Of course, the fact that people have a right to do something doesn't imply that it's a good idea. People have the right to watch eight hours of television per day, but that's extremely harmful. People have the right to join a cult. People have a right to keep and bear arms, a potentially dangerous activity, but the benefit of gun ownership is high in terms of promoting self-defense. People have the right to read books of their choice, and often (but not always, in the case of really bad books) this promotes real personal values. Adults have the right to use marijuana recreationally, but I see no objective benefit to offset the expense and potential harms. I can think of a lot better ways to spend time and money. Morally, I think recreational use of marijuana is problematic at best. Legally, it's clearly an individual right.
What of Wegener's point that marijuana is mind-altering? So is alcohol. So are many other legal drugs. So is sex. So is shooting a gun. Just about any activity will generate different brain patterns. Reading a book is a mind-altering experience.
But Wegener means that marijuana alters the mind in a particular way that makes users less responsible. That can be true, as it can be true for alcohol. Yet using marijuana does not deprive the user of subsequent choice. As with alcohol, the dose matters. However, while large doses of alcohol are associated with violence, large doses of marijuana are more associated with sitting on a couch or sleeping. But in both cases, users can choose their doses. Somebody who takes a "hit" or drinks a cup of marijuana tea in a private living room can maintain both control and safety, as with somebody who takes a shot of liquor.
I've been around marijuana users. In many cases, I wouldn't have known they had used the drug except that they told me or had dry eyes and a heightened appetite. In my (limited but I think representative) experience, users of marijuana control their behavior at least as well as users of alcohol do. It makes even less sense to prohibit marijuana than it does to prohibit alcohol (and in both cases prohibition is a violation of rights).
So the fact that marijuana is "mind-altering" also fails to justify the prohibition of marijuana.
Finally, Wegener claims that the danger of people driving under the influence of marijuana justifies its prohibition.
However, when asked about the possibility of alcohol prohibition, Wegener invokes personal responsibility instead of prohibition. Wouldn't the same principle apply in the case of marijuana?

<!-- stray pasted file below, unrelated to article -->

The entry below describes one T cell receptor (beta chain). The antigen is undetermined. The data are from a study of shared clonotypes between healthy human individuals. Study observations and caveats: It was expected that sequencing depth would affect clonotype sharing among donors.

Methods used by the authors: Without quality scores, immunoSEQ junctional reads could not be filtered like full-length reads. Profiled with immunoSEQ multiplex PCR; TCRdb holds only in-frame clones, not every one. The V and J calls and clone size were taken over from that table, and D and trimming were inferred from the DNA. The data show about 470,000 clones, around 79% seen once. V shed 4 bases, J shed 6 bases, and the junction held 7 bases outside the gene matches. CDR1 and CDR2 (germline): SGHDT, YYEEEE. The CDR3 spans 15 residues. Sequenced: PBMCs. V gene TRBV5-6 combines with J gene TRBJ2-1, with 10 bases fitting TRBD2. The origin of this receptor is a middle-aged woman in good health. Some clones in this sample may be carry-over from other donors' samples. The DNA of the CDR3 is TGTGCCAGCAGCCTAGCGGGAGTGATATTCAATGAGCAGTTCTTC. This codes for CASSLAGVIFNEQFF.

(Nearly) everyone grants that driving under the influence of anything, or simply driving dangerously for whatever reason, should be against the law. That's no reason to prohibit potentially intoxicating substances.
The general principle is that people should not be legally punished because of a dangerous crime they might potentially commit. People should not be fined, arrested, or jailed for purchasing, possessing, consuming, or selling alcohol, for example, just because some people drive while drunk. Instead, the appropriate policy is to crack down only on those who drive drunk or otherwise dangerously.
Here are some other examples. The government should not prohibit extra-marital sex, despite the possibility that some people might knowingly pass on a venereal disease (a crime). The government should not prohibit guns, even though some people use guns to commit serious crimes, including murder. The government should not prohibit recreational driving, even though some some people drive recklessly (a crime).
The fact that some people drive under the influence of alcohol or marijuana is no reason to prohibit either drug. It is a reason to prohibit driving under the influence.
The only legitimate purpose of law enforcement is to protect individual rights. In the context of gun use, Sheriffs Cooke and Wegener defend individual rights. In the context of marijuana use, Sheriffs Cooke and Wegener violate (and promote the violation of) individual rights, for no good reason.